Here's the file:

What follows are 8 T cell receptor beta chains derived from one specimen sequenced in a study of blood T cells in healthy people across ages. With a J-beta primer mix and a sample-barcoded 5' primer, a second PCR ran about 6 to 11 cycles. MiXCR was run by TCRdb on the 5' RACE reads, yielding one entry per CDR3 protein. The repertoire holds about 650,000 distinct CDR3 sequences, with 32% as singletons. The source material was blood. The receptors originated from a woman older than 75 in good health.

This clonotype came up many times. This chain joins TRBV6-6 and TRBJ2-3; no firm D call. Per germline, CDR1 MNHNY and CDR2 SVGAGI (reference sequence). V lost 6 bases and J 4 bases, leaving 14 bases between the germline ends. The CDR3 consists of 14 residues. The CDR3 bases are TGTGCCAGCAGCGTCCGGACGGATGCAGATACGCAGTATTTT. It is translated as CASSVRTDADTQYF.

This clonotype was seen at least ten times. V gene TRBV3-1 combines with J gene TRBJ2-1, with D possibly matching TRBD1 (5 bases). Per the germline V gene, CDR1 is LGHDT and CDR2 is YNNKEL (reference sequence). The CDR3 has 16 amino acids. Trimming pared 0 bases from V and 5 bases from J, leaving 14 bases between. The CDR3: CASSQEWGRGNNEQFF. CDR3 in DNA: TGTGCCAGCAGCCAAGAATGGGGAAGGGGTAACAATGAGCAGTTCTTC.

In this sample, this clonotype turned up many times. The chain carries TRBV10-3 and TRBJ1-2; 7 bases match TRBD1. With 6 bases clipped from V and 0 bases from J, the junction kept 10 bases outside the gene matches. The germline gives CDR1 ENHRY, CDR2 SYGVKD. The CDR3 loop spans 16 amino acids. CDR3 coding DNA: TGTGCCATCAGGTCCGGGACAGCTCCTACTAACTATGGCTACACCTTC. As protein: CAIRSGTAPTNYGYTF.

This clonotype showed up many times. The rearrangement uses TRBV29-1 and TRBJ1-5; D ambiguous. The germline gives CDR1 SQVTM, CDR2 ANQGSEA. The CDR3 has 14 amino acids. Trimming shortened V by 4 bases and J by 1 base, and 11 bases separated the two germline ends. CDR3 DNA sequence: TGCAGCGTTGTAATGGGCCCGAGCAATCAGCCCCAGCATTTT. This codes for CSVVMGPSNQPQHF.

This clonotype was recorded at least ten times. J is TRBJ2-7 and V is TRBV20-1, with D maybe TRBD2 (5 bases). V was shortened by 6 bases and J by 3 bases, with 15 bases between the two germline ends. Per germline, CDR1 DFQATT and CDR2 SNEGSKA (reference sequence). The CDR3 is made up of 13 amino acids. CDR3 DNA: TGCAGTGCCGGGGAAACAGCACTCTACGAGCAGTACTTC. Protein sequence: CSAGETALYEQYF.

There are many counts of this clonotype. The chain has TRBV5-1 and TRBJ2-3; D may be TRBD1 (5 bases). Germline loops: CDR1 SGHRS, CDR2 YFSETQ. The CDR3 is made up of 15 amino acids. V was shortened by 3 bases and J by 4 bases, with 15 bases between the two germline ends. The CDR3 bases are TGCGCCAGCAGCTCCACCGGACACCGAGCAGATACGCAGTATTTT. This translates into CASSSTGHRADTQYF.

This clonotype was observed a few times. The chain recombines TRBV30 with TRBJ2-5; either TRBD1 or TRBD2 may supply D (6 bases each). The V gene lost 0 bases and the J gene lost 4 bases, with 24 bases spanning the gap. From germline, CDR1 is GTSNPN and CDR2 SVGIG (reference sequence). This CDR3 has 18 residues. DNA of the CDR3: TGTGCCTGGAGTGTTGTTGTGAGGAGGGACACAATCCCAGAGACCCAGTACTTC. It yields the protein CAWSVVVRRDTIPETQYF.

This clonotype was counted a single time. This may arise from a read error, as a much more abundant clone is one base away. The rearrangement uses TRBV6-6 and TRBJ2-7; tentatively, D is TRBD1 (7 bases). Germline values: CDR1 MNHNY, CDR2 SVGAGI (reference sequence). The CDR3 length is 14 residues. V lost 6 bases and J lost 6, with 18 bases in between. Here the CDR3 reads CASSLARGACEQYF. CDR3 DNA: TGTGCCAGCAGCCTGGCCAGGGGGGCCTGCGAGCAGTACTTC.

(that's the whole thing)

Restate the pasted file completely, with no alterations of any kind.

What follows are 8 T cell receptor beta chains derived from one specimen sequenced in a study of blood T cells in healthy people across ages. With a J-beta primer mix and a sample-barcoded 5' primer, a second PCR ran about 6 to 11 cycles. MiXCR was run by TCRdb on the 5' RACE reads, yielding one entry per CDR3 protein. The repertoire holds about 650,000 distinct CDR3 sequences, with 32% as singletons. The source material was blood. The receptors originated from a woman older than 75 in good health.

This clonotype came up many times. This chain joins TRBV6-6 and TRBJ2-3; no firm D call. Per germline, CDR1 MNHNY and CDR2 SVGAGI (reference sequence). V lost 6 bases and J 4 bases, leaving 14 bases between the germline ends. The CDR3 consists of 14 residues. The CDR3 bases are TGTGCCAGCAGCGTCCGGACGGATGCAGATACGCAGTATTTT. It is translated as CASSVRTDADTQYF.

This clonotype was seen at least ten times. V gene TRBV3-1 combines with J gene TRBJ2-1, with D possibly matching TRBD1 (5 bases). Per the germline V gene, CDR1 is LGHDT and CDR2 is YNNKEL (reference sequence). The CDR3 has 16 amino acids. Trimming pared 0 bases from V and 5 bases from J, leaving 14 bases between. The CDR3: CASSQEWGRGNNEQFF. CDR3 in DNA: TGTGCCAGCAGCCAAGAATGGGGAAGGGGTAACAATGAGCAGTTCTTC.

In this sample, this clonotype turned up many times. The chain carries TRBV10-3 and TRBJ1-2; 7 bases match TRBD1. With 6 bases clipped from V and 0 bases from J, the junction kept 10 bases outside the gene matches. The germline gives CDR1 ENHRY, CDR2 SYGVKD. The CDR3 loop spans 16 amino acids. CDR3 coding DNA: TGTGCCATCAGGTCCGGGACAGCTCCTACTAACTATGGCTACACCTTC. As protein: CAIRSGTAPTNYGYTF.

This clonotype showed up many times. The rearrangement uses TRBV29-1 and TRBJ1-5; D ambiguous. The germline gives CDR1 SQVTM, CDR2 ANQGSEA. The CDR3 has 14 amino acids. Trimming shortened V by 4 bases and J by 1 base, and 11 bases separated the two germline ends. CDR3 DNA sequence: TGCAGCGTTGTAATGGGCCCGAGCAATCAGCCCCAGCATTTT. This codes for CSVVMGPSNQPQHF.

This clonotype was recorded at least ten times. J is TRBJ2-7 and V is TRBV20-1, with D maybe TRBD2 (5 bases). V was shortened by 6 bases and J by 3 bases, with 15 bases between the two germline ends. Per germline, CDR1 DFQATT and CDR2 SNEGSKA (reference sequence). The CDR3 is made up of 13 amino acids. CDR3 DNA: TGCAGTGCCGGGGAAACAGCACTCTACGAGCAGTACTTC. Protein sequence: CSAGETALYEQYF.

There are many counts of this clonotype. The chain has TRBV5-1 and TRBJ2-3; D may be TRBD1 (5 bases). Germline loops: CDR1 SGHRS, CDR2 YFSETQ. The CDR3 is made up of 15 amino acids. V was shortened by 3 bases and J by 4 bases, with 15 bases between the two germline ends. The CDR3 bases are TGCGCCAGCAGCTCCACCGGACACCGAGCAGATACGCAGTATTTT. This translates into CASSSTGHRADTQYF.

This clonotype was observed a few times. The chain recombines TRBV30 with TRBJ2-5; either TRBD1 or TRBD2 may supply D (6 bases each). The V gene lost 0 bases and the J gene lost 4 bases, with 24 bases spanning the gap. From germline, CDR1 is GTSNPN and CDR2 SVGIG (reference sequence). This CDR3 has 18 residues. DNA of the CDR3: TGTGCCTGGAGTGTTGTTGTGAGGAGGGACACAATCCCAGAGACCCAGTACTTC. It yields the protein CAWSVVVRRDTIPETQYF.

This clonotype was counted a single time. This may arise from a read error, as a much more abundant clone is one base away. The rearrangement uses TRBV6-6 and TRBJ2-7; tentatively, D is TRBD1 (7 bases). Germline values: CDR1 MNHNY, CDR2 SVGAGI (reference sequence). The CDR3 length is 14 residues. V lost 6 bases and J lost 6, with 18 bases in between. Here the CDR3 reads CASSLARGACEQYF. CDR3 DNA: TGTGCCAGCAGCCTGGCCAGGGGGGCCTGCGAGCAGTACTTC.